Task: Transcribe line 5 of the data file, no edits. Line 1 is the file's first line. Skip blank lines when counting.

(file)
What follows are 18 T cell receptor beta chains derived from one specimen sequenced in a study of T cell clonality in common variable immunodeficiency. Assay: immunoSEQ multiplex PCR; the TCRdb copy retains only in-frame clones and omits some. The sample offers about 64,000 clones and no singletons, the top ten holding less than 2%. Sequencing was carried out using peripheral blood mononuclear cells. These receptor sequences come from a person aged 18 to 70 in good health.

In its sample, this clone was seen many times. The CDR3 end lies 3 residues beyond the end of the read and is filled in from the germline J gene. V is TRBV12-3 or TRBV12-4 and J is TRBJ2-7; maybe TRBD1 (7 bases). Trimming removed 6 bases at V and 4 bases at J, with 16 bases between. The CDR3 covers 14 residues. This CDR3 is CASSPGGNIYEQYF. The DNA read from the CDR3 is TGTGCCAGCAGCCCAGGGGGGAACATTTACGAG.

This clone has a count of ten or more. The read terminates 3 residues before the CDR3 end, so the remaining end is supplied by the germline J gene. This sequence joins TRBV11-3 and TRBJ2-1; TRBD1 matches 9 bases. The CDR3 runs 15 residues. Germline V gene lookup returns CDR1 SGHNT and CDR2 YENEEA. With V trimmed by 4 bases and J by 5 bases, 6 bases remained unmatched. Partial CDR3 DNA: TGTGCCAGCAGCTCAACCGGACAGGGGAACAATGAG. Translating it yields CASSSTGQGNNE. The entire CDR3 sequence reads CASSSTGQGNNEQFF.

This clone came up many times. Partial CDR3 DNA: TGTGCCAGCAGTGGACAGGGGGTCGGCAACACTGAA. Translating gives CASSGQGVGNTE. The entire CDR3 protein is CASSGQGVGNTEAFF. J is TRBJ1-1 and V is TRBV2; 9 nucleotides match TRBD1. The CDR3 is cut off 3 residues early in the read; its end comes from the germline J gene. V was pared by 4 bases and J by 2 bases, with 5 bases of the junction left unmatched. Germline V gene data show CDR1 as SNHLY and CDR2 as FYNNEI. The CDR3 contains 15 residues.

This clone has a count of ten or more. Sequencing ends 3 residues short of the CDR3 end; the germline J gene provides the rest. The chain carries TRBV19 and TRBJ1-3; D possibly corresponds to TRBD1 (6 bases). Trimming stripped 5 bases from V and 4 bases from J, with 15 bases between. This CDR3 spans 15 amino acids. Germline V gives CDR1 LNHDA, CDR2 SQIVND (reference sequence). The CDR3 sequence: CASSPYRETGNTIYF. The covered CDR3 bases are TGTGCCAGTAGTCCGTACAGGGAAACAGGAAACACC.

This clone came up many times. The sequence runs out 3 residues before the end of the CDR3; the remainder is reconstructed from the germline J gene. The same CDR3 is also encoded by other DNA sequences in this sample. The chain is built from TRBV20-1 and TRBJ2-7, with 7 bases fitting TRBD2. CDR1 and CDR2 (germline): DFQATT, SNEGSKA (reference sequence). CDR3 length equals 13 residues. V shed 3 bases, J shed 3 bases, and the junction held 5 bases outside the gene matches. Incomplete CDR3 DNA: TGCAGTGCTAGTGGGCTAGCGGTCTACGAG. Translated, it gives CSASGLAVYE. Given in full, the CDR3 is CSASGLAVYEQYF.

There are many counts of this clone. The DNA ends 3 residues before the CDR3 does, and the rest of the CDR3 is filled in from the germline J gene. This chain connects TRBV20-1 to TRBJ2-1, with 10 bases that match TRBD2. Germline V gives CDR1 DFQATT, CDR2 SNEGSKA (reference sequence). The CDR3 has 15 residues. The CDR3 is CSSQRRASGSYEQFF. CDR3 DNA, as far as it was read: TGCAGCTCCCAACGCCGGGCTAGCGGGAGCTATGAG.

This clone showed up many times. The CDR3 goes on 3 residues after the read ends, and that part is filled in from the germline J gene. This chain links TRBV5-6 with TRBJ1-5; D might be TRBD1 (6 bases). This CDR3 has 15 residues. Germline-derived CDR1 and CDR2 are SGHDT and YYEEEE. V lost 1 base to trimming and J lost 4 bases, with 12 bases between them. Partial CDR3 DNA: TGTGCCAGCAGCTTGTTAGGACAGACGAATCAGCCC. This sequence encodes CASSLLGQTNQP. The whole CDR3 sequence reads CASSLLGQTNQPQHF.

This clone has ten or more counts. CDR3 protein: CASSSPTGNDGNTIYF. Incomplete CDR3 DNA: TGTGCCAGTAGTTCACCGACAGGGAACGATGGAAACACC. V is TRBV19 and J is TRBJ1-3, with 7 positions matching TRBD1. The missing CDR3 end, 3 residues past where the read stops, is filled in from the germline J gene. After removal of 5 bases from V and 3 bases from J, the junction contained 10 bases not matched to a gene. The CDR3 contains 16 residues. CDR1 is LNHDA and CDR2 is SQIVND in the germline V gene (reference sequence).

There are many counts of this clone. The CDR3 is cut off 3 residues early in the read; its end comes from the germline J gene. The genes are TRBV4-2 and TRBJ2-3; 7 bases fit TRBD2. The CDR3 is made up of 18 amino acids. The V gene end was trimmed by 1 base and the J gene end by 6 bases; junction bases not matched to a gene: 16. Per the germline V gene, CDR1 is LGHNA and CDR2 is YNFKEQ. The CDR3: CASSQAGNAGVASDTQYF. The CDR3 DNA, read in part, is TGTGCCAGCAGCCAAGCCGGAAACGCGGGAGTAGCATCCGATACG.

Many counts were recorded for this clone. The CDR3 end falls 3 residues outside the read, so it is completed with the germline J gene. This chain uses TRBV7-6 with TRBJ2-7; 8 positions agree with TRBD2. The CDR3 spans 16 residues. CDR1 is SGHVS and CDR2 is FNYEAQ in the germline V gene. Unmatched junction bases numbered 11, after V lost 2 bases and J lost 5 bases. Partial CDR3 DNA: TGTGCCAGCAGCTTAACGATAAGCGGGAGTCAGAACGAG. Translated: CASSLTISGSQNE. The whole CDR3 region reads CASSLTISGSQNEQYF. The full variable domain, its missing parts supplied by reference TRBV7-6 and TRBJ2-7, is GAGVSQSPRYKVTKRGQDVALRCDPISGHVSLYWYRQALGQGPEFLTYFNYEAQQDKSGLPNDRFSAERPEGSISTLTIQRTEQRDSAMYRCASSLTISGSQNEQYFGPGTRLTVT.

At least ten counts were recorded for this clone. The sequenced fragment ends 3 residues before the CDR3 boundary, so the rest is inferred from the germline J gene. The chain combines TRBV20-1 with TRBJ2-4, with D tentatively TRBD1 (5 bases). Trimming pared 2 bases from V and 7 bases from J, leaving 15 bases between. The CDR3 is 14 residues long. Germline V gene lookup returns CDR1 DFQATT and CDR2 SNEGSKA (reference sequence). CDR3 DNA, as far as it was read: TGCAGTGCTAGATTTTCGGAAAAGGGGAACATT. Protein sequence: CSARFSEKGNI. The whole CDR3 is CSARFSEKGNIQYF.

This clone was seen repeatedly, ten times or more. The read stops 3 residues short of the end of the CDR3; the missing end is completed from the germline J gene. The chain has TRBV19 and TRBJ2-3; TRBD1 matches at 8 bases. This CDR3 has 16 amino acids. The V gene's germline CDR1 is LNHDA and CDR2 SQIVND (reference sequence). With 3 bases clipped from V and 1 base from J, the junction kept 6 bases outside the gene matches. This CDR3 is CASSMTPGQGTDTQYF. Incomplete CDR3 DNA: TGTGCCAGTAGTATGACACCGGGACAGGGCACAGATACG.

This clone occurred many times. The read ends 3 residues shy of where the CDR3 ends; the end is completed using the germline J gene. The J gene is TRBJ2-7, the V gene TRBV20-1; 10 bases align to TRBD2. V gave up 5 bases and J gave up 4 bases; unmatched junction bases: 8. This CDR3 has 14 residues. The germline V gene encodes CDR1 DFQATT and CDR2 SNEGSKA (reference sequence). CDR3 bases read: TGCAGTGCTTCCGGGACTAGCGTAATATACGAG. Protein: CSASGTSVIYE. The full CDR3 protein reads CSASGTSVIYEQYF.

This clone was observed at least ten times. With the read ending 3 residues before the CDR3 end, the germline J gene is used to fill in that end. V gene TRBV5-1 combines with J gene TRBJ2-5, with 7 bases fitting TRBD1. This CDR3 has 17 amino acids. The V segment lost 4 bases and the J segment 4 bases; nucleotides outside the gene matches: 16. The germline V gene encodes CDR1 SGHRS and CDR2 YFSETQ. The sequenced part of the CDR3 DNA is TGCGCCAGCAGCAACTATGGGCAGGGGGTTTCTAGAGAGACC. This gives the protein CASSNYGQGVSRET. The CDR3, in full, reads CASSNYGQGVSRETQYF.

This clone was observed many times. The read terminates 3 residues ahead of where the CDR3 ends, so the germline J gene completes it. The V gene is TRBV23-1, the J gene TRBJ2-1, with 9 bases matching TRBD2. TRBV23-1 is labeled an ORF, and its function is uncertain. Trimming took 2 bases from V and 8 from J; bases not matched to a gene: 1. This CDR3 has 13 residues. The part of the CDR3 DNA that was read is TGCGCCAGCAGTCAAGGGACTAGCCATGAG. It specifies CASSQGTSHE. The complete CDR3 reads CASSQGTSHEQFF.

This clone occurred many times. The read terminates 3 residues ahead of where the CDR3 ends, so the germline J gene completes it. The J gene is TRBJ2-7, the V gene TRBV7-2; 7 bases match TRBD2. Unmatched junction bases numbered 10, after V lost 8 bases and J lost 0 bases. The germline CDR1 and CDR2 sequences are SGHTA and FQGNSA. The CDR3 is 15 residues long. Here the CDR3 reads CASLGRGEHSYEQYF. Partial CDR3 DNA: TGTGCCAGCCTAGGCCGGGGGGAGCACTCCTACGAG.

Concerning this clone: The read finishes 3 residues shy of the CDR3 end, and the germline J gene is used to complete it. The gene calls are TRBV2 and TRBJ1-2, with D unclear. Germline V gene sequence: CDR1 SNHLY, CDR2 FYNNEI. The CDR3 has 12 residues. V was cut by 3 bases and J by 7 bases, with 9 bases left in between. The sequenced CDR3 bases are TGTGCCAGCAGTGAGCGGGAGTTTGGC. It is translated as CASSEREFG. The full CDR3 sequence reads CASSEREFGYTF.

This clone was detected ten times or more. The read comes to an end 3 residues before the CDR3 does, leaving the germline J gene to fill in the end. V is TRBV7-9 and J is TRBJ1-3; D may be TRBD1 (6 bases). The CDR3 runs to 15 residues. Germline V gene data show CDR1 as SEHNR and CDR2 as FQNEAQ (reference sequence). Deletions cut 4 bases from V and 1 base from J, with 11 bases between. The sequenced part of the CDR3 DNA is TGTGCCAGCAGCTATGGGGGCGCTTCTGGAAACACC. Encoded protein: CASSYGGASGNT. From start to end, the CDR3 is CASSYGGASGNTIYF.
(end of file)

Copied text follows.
This clone has a count of ten or more. Sequencing ends 3 residues short of the CDR3 end; the germline J gene provides the rest. The chain carries TRBV19 and TRBJ1-3; D possibly corresponds to TRBD1 (6 bases). Trimming stripped 5 bases from V and 4 bases from J, with 15 bases between. This CDR3 spans 15 amino acids. Germline V gives CDR1 LNHDA, CDR2 SQIVND (reference sequence). The CDR3 sequence: CASSPYRETGNTIYF. The covered CDR3 bases are TGTGCCAGTAGTCCGTACAGGGAAACAGGAAACACC.